By Salman Rushdie
Paperback: 272 pages
Publisher: Random House Trade Paperbacks (August 6, 2002)
Set in contemporary New York City, the somewhat familiar character of Professor Malik Solanka has abandoned his wife and three-year old son without a word, fleeing from England to NYC in the hope of escaping his rather enviable life, with all its rather enviable trappings. A former dollmaker and creator of the phenomenal Little Brain doll, to which he owes his fortune, and erstwhile academic, to which he owes his social circles, Solanka finds himself unable to make peace with neither his circumstances nor his choices.
All over the city, well-heeled young women are being murdered with a lump of concrete. Taxi drivers spew religious diatribes. Solanka suffers memory lapses, dances at various pride parades for the sake of enjoying anonymity within crowds, and comes dangerously close to breaking his vow of celibacy with Mila Milo, the young neighbour with her very own bodyguard posse and serious problems of her own.
Into his life waltzes another rather familiar character (Fury, naturally, is dedicated to the delectable Ms Padma herself), Neela, the goddess-like antithesis to the Furies who plague him, who literally causes traffic accidents as she sashays through town and graces rallies in support of her native Liliput-Blefuscu, an island on the far side of the world torn apart by communal conflict.
Solanka finds himself drawn deeper both into the political crisis that so engrosses Neela’s passions, as well as his growing suspicions about the identity of the city’s serial killer, and somewhere along the line hits upon the idea to reinvent his doll-making into a veritable cultural epic to suit current consumer tastes, a concept that will have far-reaching individual and international consequences.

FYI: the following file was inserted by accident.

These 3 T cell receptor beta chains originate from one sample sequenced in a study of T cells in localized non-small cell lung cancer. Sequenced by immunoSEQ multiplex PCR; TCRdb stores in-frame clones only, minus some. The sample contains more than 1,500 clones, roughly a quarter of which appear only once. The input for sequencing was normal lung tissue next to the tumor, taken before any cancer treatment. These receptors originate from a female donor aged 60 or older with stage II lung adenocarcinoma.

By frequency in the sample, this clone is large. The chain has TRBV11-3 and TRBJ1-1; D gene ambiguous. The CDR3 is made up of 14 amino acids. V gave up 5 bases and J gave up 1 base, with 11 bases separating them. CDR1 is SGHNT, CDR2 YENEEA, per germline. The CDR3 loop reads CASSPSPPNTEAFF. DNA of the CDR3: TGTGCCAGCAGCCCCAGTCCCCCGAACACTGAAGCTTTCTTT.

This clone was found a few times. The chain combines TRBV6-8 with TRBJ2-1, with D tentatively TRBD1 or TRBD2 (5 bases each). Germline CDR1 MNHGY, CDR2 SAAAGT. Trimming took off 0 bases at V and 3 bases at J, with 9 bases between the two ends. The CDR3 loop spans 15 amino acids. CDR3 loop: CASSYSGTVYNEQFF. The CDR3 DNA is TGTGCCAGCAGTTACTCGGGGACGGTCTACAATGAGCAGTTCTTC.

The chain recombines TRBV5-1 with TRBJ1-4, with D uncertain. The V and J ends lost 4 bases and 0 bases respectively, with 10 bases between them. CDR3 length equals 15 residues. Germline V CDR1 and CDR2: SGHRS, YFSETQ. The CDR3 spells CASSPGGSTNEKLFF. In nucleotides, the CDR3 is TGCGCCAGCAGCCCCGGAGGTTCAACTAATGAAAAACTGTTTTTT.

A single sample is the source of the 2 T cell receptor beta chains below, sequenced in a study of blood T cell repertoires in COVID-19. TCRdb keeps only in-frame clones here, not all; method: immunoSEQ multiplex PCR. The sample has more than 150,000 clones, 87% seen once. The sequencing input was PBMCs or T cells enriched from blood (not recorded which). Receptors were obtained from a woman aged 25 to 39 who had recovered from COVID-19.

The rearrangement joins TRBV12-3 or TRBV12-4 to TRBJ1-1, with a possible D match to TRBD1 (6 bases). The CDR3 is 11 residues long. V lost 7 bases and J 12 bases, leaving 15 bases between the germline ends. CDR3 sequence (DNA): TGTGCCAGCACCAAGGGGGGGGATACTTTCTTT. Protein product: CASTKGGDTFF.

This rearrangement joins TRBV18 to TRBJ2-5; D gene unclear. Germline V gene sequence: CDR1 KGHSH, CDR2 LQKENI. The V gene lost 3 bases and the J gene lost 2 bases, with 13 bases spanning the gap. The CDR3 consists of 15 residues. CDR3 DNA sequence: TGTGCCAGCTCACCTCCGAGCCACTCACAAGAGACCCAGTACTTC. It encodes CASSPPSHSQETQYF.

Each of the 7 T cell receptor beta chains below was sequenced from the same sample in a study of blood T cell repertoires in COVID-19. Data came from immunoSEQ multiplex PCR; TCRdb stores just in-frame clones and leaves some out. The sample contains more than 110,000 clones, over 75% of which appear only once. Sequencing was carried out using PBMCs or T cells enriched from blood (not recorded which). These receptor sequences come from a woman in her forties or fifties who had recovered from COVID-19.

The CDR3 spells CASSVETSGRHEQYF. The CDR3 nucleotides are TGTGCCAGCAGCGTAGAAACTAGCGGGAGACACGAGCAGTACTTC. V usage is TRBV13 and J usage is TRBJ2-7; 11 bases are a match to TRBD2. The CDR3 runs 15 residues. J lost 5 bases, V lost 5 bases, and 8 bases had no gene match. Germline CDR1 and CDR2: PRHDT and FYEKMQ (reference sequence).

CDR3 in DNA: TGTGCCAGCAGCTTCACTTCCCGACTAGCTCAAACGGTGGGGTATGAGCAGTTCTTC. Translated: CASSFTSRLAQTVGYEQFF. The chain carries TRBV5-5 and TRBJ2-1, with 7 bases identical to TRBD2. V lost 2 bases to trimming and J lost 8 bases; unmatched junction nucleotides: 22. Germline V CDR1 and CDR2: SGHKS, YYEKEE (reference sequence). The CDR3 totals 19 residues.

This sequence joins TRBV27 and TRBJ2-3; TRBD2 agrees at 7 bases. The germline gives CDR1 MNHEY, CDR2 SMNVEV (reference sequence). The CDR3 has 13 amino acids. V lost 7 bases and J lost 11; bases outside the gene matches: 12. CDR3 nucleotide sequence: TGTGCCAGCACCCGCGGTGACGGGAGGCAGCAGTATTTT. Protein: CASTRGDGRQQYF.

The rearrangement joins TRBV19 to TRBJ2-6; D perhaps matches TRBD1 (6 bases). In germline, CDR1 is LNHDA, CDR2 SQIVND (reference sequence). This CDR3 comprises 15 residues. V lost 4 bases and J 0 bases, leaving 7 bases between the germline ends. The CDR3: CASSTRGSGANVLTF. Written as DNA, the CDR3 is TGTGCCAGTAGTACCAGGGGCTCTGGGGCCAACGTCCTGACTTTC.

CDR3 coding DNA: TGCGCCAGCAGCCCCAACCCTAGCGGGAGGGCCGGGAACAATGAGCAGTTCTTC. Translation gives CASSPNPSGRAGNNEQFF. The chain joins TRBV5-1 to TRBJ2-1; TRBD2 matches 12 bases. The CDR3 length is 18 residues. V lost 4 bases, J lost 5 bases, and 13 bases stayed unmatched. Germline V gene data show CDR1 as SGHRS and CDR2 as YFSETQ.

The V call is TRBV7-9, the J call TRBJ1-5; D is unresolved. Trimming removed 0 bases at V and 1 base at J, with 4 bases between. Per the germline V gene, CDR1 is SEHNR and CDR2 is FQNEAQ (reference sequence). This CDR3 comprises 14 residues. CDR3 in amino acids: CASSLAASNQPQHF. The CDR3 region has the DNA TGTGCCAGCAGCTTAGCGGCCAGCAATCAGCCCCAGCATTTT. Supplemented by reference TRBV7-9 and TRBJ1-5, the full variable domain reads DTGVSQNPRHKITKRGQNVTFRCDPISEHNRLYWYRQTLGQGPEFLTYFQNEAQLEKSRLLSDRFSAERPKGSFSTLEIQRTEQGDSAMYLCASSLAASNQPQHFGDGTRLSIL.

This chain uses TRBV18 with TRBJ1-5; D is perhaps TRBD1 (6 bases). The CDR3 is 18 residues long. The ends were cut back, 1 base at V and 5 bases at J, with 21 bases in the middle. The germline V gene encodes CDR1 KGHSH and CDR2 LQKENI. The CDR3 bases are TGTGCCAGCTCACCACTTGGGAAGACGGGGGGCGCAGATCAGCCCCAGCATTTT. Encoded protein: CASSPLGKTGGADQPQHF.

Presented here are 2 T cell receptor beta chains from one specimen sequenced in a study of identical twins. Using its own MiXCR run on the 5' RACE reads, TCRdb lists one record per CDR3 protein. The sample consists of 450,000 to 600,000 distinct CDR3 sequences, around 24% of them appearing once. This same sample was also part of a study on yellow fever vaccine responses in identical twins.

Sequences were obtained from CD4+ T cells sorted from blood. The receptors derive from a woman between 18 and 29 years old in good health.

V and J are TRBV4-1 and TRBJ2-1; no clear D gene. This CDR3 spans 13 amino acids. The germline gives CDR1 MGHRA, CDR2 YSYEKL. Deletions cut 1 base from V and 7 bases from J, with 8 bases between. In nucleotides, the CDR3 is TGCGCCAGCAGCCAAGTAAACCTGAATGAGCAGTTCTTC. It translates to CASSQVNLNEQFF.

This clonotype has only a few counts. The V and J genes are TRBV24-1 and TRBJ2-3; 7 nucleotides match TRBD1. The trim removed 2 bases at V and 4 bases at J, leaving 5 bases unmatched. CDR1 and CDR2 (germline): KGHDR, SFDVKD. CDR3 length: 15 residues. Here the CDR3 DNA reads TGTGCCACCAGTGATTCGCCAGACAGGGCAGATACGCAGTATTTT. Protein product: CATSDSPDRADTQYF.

What’s interesting about this novel is it’s subjectiveness, it’s almost personal frame of narrative. While many a fan will be disappointed by the various departures from tradition Rushdie undertakes, the very idea that this is the closest we have come to autobiography from him is sure to keep many more reading till the end. Certain revelations, though almost irrelevant to the plot as a whole (where’s your imagination gone, Sultan Salman? you may wonder at times), do pique different, more voyeuristic curiosities. What is Rushdie trying to say about his father, or his ex-wife, for that matter? And just what kind of ending is that to put your new wife’s doppelganger in?
Missing, though, is the trademark wordplay (the cunning linguistics, the man himself would no doubt say, with a twinkle in his eye) that brands virtually all his other fiction. Though still fairly engrossing, at times the prose reads almost like a poor parody of Rushdie’s higher scalings of the vocab gymnastics heights.
Mourn this fact or be relieved the verbal hi-jinx have taken a hiatus, one thing’s for sure: having clearly reached a point where the most fantastic protagonist he can come up with is a caricature of himself and the most unbelievable plot twists he can conjure are allegories on his own life, no other word puts quite as succinctly what Rushdie has done – mellowed.
Review by Sharanya Manivannan